SALT LAKE CITY (AP) — Utah is on track to add 100,000 jobs within three years, Gov. Gary Herbert said Thursday, reporting on a promise he made in early 2012.
Herbert stopped at Exelis Aerostructures, which makes carbon-fiber parts for aircraft, to promote Utah's economy, which ranks 34th among the states in output.
Herbert often repeats Utah's top rankings by business magazines. Forbes magazine recently declared Utah the best state for business for a third year in a row, a fact Herbert cited Thursday. He doesn't, however, mention Utah's less stellar rankings — wage rates are unexceptional, Utah spends less than almost all other states on public education, and four other states have lower unemployment rates.
Still, things are looking up. Exelis has been adding jobs at a rate of about 100 a year, mostly manufacturing lightweight composite parts for commercial and military aircraft, said Mike Blair, vice president and general manager in Utah for the McLean, Va.-based contractor.
Exelis has 475 employees in Utah and does business with more than 350 that together employ 8,000 people, officials said.
Herbert said he challenged business and industry leaders to create 100,000 jobs in 1,000 days and he is more than pleased with the progress.
"I hope people are paying attention. The economy can recover. It is recovering," said Herbert, who noted Utah's unemployment rate has fallen to 4.6 percent from 8.3 percent since he took office in 2009, and the state economy was growing at a rate of 4 percent a year.
He said political skeptics doubted the goal could be reached — and he expects to exceed it.
By many measures, Utah is performing well, especially among technology companies. Utah promotes itself as Silicon Slopes because of nine ski areas within an hour of Salt Lake City, and many of the companies praise Utah's outdoor life.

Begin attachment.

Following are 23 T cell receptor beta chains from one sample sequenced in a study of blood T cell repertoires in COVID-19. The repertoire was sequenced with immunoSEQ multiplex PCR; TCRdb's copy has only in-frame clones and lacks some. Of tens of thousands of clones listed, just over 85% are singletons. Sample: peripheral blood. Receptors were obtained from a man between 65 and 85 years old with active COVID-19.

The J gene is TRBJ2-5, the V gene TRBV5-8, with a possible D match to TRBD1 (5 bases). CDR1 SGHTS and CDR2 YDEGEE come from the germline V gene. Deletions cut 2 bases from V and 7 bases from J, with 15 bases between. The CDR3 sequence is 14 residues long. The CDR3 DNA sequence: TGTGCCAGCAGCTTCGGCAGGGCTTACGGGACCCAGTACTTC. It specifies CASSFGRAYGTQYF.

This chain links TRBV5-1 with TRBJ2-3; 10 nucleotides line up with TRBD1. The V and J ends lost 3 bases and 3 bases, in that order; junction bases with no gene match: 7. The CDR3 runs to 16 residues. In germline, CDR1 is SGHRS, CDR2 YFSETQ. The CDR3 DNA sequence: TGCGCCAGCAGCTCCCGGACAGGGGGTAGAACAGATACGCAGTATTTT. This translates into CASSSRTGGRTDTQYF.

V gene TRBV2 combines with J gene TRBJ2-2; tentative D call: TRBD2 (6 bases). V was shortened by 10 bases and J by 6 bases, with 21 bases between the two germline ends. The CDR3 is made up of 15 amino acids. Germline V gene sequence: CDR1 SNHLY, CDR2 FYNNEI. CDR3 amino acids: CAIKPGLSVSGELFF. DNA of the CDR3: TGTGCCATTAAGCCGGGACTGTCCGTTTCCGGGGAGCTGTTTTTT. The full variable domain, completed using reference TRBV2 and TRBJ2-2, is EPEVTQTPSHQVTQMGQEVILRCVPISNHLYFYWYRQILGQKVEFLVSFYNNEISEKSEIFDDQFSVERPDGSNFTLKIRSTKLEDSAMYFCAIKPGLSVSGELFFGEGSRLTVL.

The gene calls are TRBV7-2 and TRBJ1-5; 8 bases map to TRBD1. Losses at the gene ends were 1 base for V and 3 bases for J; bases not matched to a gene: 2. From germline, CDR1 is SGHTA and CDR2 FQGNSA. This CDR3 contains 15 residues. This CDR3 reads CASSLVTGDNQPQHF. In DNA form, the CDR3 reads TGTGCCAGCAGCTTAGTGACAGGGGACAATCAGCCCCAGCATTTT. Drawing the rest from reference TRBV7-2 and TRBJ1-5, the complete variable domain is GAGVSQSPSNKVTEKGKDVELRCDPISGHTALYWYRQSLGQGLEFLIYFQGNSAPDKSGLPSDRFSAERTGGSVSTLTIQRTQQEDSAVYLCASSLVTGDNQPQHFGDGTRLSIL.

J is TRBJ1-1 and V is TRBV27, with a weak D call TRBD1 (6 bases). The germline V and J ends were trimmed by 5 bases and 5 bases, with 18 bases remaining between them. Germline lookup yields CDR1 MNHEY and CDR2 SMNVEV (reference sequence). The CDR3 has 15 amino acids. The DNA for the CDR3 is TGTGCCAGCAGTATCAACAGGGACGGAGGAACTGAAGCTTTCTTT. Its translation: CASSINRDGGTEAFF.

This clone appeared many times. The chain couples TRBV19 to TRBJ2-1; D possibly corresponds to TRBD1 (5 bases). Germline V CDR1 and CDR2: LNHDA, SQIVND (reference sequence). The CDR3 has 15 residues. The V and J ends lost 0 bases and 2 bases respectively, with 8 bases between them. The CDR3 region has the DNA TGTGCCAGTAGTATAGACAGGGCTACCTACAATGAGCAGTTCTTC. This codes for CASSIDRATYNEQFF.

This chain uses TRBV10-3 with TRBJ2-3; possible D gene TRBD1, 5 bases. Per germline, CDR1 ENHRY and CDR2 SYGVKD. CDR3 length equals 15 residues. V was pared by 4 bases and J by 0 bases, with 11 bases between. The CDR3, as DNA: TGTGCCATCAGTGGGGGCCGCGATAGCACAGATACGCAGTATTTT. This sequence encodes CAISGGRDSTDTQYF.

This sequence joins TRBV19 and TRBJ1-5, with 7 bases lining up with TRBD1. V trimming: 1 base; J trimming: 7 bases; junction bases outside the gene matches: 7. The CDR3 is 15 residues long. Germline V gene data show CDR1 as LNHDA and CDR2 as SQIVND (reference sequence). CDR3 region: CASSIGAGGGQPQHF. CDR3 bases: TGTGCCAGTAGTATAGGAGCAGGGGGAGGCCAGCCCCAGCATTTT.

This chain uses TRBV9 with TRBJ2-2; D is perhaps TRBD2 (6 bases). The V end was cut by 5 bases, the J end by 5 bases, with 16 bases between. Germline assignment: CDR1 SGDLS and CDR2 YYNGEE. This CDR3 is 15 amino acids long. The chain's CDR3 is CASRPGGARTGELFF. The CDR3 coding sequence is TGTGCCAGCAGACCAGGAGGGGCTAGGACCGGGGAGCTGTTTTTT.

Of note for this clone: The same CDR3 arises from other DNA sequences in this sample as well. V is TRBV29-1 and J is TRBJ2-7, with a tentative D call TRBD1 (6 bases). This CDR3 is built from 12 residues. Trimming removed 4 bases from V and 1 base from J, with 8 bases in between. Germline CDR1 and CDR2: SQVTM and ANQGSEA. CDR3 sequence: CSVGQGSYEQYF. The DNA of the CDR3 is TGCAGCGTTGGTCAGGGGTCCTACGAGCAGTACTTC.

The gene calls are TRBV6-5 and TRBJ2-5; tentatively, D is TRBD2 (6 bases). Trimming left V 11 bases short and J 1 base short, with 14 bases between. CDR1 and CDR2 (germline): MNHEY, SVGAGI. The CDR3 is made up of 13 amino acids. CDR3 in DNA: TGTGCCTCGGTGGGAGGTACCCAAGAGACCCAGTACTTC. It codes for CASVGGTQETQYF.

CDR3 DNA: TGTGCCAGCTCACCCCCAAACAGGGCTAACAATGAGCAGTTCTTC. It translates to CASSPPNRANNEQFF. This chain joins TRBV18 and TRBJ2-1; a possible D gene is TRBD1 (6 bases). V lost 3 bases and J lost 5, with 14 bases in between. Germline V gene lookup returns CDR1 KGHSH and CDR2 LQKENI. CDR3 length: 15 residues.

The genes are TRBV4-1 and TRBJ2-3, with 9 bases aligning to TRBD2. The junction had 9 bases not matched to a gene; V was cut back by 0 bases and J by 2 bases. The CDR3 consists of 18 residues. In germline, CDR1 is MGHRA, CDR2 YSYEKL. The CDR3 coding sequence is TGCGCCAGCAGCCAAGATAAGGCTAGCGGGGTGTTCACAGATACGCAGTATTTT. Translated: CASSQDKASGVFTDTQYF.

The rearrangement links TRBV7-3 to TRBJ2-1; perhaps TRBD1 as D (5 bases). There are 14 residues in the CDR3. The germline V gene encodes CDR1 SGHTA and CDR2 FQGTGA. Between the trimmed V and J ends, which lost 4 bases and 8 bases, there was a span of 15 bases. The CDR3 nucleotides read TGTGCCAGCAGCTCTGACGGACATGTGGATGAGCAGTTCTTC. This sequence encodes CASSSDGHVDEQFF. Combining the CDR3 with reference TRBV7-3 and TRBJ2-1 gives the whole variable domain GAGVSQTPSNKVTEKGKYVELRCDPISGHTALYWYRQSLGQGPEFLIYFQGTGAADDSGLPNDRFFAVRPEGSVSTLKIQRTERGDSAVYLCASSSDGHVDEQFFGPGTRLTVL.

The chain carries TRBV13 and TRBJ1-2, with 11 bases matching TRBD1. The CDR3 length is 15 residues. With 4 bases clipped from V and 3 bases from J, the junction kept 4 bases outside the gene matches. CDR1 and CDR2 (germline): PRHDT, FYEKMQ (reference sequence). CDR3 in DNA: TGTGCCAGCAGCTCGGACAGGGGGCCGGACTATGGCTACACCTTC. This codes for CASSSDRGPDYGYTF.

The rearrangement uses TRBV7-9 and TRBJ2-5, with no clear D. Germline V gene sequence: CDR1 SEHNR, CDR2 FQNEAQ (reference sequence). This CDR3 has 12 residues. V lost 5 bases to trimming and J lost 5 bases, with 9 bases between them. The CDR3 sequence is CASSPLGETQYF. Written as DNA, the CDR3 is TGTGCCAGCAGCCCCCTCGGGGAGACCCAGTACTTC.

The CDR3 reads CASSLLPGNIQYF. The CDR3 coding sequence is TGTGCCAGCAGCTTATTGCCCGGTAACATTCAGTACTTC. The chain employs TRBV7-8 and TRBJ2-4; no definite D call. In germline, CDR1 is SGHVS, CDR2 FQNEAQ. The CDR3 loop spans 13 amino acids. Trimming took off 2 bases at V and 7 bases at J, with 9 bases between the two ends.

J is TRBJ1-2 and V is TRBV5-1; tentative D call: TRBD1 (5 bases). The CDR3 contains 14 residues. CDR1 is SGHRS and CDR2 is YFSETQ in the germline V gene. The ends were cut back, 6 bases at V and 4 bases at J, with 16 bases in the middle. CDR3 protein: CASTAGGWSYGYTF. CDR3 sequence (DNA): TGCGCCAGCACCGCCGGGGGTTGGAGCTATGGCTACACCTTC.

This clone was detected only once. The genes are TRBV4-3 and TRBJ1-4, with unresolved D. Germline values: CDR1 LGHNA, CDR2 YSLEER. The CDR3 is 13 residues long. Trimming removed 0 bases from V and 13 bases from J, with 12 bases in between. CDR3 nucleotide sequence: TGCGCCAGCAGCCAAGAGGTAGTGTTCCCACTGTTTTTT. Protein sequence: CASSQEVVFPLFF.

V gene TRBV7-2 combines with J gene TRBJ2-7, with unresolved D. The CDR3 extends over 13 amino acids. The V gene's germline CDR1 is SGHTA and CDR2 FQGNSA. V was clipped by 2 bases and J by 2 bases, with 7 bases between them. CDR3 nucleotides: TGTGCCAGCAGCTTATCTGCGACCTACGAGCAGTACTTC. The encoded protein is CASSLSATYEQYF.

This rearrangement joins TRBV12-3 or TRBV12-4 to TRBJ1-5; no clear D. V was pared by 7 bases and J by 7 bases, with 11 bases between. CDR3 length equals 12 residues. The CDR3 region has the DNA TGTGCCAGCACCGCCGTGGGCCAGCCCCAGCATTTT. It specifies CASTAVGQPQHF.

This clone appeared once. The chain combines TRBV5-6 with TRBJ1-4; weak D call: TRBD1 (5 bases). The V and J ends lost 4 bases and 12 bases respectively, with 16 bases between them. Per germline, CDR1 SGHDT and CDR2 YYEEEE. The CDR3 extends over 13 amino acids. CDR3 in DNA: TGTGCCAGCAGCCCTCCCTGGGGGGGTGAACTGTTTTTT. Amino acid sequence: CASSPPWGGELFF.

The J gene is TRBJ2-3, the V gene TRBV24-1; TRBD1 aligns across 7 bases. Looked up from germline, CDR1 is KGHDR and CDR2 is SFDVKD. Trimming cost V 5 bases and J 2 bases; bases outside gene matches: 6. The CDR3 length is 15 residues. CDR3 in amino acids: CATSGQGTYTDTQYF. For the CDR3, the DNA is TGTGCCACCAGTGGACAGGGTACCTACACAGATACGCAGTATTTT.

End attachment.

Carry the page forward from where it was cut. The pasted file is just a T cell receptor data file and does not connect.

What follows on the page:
A tech corridor running from the Salt Lake City suburb of Sandy to Provo has added 24,000 jobs since January, said Michael Sullivan, a spokesman for the Governor's Office of Economic Development.
"We do a number of things to help business, but mainly it's about getting out of the way," said Spencer Eccles, Herbert's chief economic developer.
Utah has 1.2 million nonfarm jobs, more than Nevada, New Mexico, Wyoming or Idaho, but fewer than Arizona or Colorado, according to the U.S. Bureau of Labor Statistics.
It added 34,100 jobs, an increase of 2.7 percent, from May 2012 to May 2013, the bureau said.
Herbert used a different timeframe to report that Utah had added 63,600 jobs since January 2012. Sullivan said those figures come from employment numbers compiled by the Utah Department of Workforce Services from payroll reports that employers submit monthly.
Hourly earnings average $22.80 in Utah, which is greater than in Nevada or New Mexico but less than in Arizona or, notably, Colorado, where wages average $25.46, according to the bureau.
Herbert cited different statistics to report that people in Utah "are making more money" with personal income rising at an annual rate of 5.8 percent.